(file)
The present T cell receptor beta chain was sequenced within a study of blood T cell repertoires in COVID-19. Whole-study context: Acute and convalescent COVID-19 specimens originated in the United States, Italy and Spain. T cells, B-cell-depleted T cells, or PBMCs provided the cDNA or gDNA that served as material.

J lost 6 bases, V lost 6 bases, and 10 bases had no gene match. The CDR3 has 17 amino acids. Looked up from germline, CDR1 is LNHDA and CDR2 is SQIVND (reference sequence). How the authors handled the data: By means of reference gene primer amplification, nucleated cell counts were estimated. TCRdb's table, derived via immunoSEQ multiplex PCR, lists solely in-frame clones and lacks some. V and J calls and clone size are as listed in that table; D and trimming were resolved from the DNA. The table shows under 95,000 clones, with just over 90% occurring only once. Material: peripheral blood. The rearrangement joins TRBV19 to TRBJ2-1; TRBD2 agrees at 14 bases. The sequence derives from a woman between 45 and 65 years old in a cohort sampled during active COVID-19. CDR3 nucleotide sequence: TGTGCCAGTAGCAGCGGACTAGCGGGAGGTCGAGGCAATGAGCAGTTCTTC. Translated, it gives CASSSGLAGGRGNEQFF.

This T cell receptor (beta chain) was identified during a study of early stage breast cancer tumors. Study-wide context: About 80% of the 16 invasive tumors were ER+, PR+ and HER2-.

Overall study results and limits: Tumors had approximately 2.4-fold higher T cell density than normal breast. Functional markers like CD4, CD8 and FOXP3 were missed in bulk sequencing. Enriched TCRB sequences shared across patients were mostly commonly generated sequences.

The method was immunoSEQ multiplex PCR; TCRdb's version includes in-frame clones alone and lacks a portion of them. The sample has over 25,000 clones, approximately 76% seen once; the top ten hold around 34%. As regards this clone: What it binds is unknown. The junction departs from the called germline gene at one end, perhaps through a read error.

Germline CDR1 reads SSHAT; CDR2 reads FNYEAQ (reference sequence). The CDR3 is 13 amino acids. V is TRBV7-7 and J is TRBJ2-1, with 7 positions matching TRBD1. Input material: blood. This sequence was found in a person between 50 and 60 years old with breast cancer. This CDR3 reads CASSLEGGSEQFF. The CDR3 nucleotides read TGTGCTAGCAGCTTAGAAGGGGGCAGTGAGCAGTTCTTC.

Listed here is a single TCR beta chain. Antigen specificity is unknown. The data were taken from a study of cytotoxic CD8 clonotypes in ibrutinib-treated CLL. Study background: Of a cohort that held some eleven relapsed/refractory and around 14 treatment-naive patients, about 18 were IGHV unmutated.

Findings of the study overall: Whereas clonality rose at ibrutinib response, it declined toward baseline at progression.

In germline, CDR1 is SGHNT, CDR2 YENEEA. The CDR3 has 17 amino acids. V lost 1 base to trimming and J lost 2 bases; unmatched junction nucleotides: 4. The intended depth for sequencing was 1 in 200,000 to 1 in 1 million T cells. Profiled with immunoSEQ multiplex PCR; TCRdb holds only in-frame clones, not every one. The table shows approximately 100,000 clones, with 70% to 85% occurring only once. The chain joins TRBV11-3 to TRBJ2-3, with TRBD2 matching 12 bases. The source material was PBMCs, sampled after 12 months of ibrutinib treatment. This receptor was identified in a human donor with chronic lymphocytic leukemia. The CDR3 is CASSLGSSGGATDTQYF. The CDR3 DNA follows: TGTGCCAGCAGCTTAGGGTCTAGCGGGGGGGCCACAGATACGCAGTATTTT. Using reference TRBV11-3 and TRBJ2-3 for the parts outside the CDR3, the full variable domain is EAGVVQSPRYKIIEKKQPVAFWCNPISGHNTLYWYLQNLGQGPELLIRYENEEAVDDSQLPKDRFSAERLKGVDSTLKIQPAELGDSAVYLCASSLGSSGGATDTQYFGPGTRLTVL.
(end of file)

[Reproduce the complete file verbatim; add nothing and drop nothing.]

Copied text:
The present T cell receptor beta chain was sequenced within a study of blood T cell repertoires in COVID-19. Whole-study context: Acute and convalescent COVID-19 specimens originated in the United States, Italy and Spain. T cells, B-cell-depleted T cells, or PBMCs provided the cDNA or gDNA that served as material.

J lost 6 bases, V lost 6 bases, and 10 bases had no gene match. The CDR3 has 17 amino acids. Looked up from germline, CDR1 is LNHDA and CDR2 is SQIVND (reference sequence). How the authors handled the data: By means of reference gene primer amplification, nucleated cell counts were estimated. TCRdb's table, derived via immunoSEQ multiplex PCR, lists solely in-frame clones and lacks some. V and J calls and clone size are as listed in that table; D and trimming were resolved from the DNA. The table shows under 95,000 clones, with just over 90% occurring only once. Material: peripheral blood. The rearrangement joins TRBV19 to TRBJ2-1; TRBD2 agrees at 14 bases. The sequence derives from a woman between 45 and 65 years old in a cohort sampled during active COVID-19. CDR3 nucleotide sequence: TGTGCCAGTAGCAGCGGACTAGCGGGAGGTCGAGGCAATGAGCAGTTCTTC. Translated, it gives CASSSGLAGGRGNEQFF.

This T cell receptor (beta chain) was identified during a study of early stage breast cancer tumors. Study-wide context: About 80% of the 16 invasive tumors were ER+, PR+ and HER2-.

Overall study results and limits: Tumors had approximately 2.4-fold higher T cell density than normal breast. Functional markers like CD4, CD8 and FOXP3 were missed in bulk sequencing. Enriched TCRB sequences shared across patients were mostly commonly generated sequences.

The method was immunoSEQ multiplex PCR; TCRdb's version includes in-frame clones alone and lacks a portion of them. The sample has over 25,000 clones, approximately 76% seen once; the top ten hold around 34%. As regards this clone: What it binds is unknown. The junction departs from the called germline gene at one end, perhaps through a read error.

Germline CDR1 reads SSHAT; CDR2 reads FNYEAQ (reference sequence). The CDR3 is 13 amino acids. V is TRBV7-7 and J is TRBJ2-1, with 7 positions matching TRBD1. Input material: blood. This sequence was found in a person between 50 and 60 years old with breast cancer. This CDR3 reads CASSLEGGSEQFF. The CDR3 nucleotides read TGTGCTAGCAGCTTAGAAGGGGGCAGTGAGCAGTTCTTC.

Listed here is a single TCR beta chain. Antigen specificity is unknown. The data were taken from a study of cytotoxic CD8 clonotypes in ibrutinib-treated CLL. Study background: Of a cohort that held some eleven relapsed/refractory and around 14 treatment-naive patients, about 18 were IGHV unmutated.

Findings of the study overall: Whereas clonality rose at ibrutinib response, it declined toward baseline at progression.

In germline, CDR1 is SGHNT, CDR2 YENEEA. The CDR3 has 17 amino acids. V lost 1 base to trimming and J lost 2 bases; unmatched junction nucleotides: 4. The intended depth for sequencing was 1 in 200,000 to 1 in 1 million T cells. Profiled with immunoSEQ multiplex PCR; TCRdb holds only in-frame clones, not every one. The table shows approximately 100,000 clones, with 70% to 85% occurring only once. The chain joins TRBV11-3 to TRBJ2-3, with TRBD2 matching 12 bases. The source material was PBMCs, sampled after 12 months of ibrutinib treatment. This receptor was identified in a human donor with chronic lymphocytic leukemia. The CDR3 is CASSLGSSGGATDTQYF. The CDR3 DNA follows: TGTGCCAGCAGCTTAGGGTCTAGCGGGGGGGCCACAGATACGCAGTATTTT. Using reference TRBV11-3 and TRBJ2-3 for the parts outside the CDR3, the full variable domain is EAGVVQSPRYKIIEKKQPVAFWCNPISGHNTLYWYLQNLGQGPELLIRYENEEAVDDSQLPKDRFSAERLKGVDSTLKIQPAELGDSAVYLCASSLGSSGGATDTQYFGPGTRLTVL.